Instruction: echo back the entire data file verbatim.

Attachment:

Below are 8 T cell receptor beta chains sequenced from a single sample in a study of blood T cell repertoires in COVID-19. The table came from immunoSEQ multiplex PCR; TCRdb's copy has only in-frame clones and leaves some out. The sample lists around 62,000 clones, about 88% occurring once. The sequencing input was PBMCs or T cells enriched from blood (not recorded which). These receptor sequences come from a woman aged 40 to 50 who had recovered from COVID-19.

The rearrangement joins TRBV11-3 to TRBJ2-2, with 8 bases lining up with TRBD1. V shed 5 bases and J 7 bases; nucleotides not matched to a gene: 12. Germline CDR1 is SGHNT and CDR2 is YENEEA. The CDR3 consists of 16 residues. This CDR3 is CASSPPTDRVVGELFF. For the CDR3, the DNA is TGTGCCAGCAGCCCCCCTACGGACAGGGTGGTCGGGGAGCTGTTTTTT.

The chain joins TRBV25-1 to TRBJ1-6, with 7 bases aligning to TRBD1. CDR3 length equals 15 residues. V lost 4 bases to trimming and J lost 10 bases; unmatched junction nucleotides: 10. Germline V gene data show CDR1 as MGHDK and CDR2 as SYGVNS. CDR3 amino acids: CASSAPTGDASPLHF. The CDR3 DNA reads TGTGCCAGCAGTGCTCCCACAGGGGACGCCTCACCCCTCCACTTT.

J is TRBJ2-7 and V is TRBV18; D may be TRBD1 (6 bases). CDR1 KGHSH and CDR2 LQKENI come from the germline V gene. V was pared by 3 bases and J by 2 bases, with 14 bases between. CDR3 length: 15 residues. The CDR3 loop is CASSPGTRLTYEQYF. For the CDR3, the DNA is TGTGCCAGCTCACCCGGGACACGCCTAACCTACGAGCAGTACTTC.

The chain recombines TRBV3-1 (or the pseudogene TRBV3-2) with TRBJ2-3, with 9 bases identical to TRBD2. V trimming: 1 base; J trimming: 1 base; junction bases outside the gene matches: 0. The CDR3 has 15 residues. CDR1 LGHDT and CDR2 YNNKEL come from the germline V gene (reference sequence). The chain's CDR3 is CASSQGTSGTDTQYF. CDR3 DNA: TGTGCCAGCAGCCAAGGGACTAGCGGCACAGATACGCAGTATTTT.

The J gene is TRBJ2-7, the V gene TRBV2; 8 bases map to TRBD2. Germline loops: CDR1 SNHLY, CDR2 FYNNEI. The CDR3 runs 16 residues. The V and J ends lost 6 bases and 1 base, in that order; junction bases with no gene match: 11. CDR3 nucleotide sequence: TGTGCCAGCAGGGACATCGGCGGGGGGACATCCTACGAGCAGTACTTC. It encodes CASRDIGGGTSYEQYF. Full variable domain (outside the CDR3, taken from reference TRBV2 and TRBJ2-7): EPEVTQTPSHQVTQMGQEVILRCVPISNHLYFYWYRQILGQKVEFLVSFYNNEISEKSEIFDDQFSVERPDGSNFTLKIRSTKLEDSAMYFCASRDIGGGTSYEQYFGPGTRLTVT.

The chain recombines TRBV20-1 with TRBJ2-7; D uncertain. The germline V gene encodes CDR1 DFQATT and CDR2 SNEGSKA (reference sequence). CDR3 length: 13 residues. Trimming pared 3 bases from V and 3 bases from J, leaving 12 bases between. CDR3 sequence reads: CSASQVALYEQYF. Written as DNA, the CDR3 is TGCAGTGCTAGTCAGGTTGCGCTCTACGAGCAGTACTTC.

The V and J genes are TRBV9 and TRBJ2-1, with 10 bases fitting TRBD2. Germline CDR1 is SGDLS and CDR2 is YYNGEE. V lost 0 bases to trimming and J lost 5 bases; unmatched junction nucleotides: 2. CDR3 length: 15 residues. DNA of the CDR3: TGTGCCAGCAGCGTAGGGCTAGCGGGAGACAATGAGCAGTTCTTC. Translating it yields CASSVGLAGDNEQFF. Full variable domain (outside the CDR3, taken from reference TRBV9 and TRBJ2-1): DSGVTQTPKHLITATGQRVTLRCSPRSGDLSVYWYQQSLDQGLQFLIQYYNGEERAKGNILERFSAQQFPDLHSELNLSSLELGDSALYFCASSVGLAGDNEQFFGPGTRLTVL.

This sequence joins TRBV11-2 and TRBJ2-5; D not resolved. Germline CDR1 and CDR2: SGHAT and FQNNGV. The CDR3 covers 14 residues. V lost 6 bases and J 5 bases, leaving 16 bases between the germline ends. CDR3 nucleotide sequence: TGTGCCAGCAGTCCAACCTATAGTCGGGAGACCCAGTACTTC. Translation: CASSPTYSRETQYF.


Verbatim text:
Below are 8 T cell receptor beta chains sequenced from a single sample in a study of blood T cell repertoires in COVID-19. The table came from immunoSEQ multiplex PCR; TCRdb's copy has only in-frame clones and leaves some out. The sample lists around 62,000 clones, about 88% occurring once. The sequencing input was PBMCs or T cells enriched from blood (not recorded which). These receptor sequences come from a woman aged 40 to 50 who had recovered from COVID-19.

The rearrangement joins TRBV11-3 to TRBJ2-2, with 8 bases lining up with TRBD1. V shed 5 bases and J 7 bases; nucleotides not matched to a gene: 12. Germline CDR1 is SGHNT and CDR2 is YENEEA. The CDR3 consists of 16 residues. This CDR3 is CASSPPTDRVVGELFF. For the CDR3, the DNA is TGTGCCAGCAGCCCCCCTACGGACAGGGTGGTCGGGGAGCTGTTTTTT.

The chain joins TRBV25-1 to TRBJ1-6, with 7 bases aligning to TRBD1. CDR3 length equals 15 residues. V lost 4 bases to trimming and J lost 10 bases; unmatched junction nucleotides: 10. Germline V gene data show CDR1 as MGHDK and CDR2 as SYGVNS. CDR3 amino acids: CASSAPTGDASPLHF. The CDR3 DNA reads TGTGCCAGCAGTGCTCCCACAGGGGACGCCTCACCCCTCCACTTT.

J is TRBJ2-7 and V is TRBV18; D may be TRBD1 (6 bases). CDR1 KGHSH and CDR2 LQKENI come from the germline V gene. V was pared by 3 bases and J by 2 bases, with 14 bases between. CDR3 length: 15 residues. The CDR3 loop is CASSPGTRLTYEQYF. For the CDR3, the DNA is TGTGCCAGCTCACCCGGGACACGCCTAACCTACGAGCAGTACTTC.

The chain recombines TRBV3-1 (or the pseudogene TRBV3-2) with TRBJ2-3, with 9 bases identical to TRBD2. V trimming: 1 base; J trimming: 1 base; junction bases outside the gene matches: 0. The CDR3 has 15 residues. CDR1 LGHDT and CDR2 YNNKEL come from the germline V gene (reference sequence). The chain's CDR3 is CASSQGTSGTDTQYF. CDR3 DNA: TGTGCCAGCAGCCAAGGGACTAGCGGCACAGATACGCAGTATTTT.

The J gene is TRBJ2-7, the V gene TRBV2; 8 bases map to TRBD2. Germline loops: CDR1 SNHLY, CDR2 FYNNEI. The CDR3 runs 16 residues. The V and J ends lost 6 bases and 1 base, in that order; junction bases with no gene match: 11. CDR3 nucleotide sequence: TGTGCCAGCAGGGACATCGGCGGGGGGACATCCTACGAGCAGTACTTC. It encodes CASRDIGGGTSYEQYF. Full variable domain (outside the CDR3, taken from reference TRBV2 and TRBJ2-7): EPEVTQTPSHQVTQMGQEVILRCVPISNHLYFYWYRQILGQKVEFLVSFYNNEISEKSEIFDDQFSVERPDGSNFTLKIRSTKLEDSAMYFCASRDIGGGTSYEQYFGPGTRLTVT.

The chain recombines TRBV20-1 with TRBJ2-7; D uncertain. The germline V gene encodes CDR1 DFQATT and CDR2 SNEGSKA (reference sequence). CDR3 length: 13 residues. Trimming pared 3 bases from V and 3 bases from J, leaving 12 bases between. CDR3 sequence reads: CSASQVALYEQYF. Written as DNA, the CDR3 is TGCAGTGCTAGTCAGGTTGCGCTCTACGAGCAGTACTTC.

The V and J genes are TRBV9 and TRBJ2-1, with 10 bases fitting TRBD2. Germline CDR1 is SGDLS and CDR2 is YYNGEE. V lost 0 bases to trimming and J lost 5 bases; unmatched junction nucleotides: 2. CDR3 length: 15 residues. DNA of the CDR3: TGTGCCAGCAGCGTAGGGCTAGCGGGAGACAATGAGCAGTTCTTC. Translating it yields CASSVGLAGDNEQFF. Full variable domain (outside the CDR3, taken from reference TRBV9 and TRBJ2-1): DSGVTQTPKHLITATGQRVTLRCSPRSGDLSVYWYQQSLDQGLQFLIQYYNGEERAKGNILERFSAQQFPDLHSELNLSSLELGDSALYFCASSVGLAGDNEQFFGPGTRLTVL.

This sequence joins TRBV11-2 and TRBJ2-5; D not resolved. Germline CDR1 and CDR2: SGHAT and FQNNGV. The CDR3 covers 14 residues. V lost 6 bases and J 5 bases, leaving 16 bases between the germline ends. CDR3 nucleotide sequence: TGTGCCAGCAGTCCAACCTATAGTCGGGAGACCCAGTACTTC. Translation: CASSPTYSRETQYF.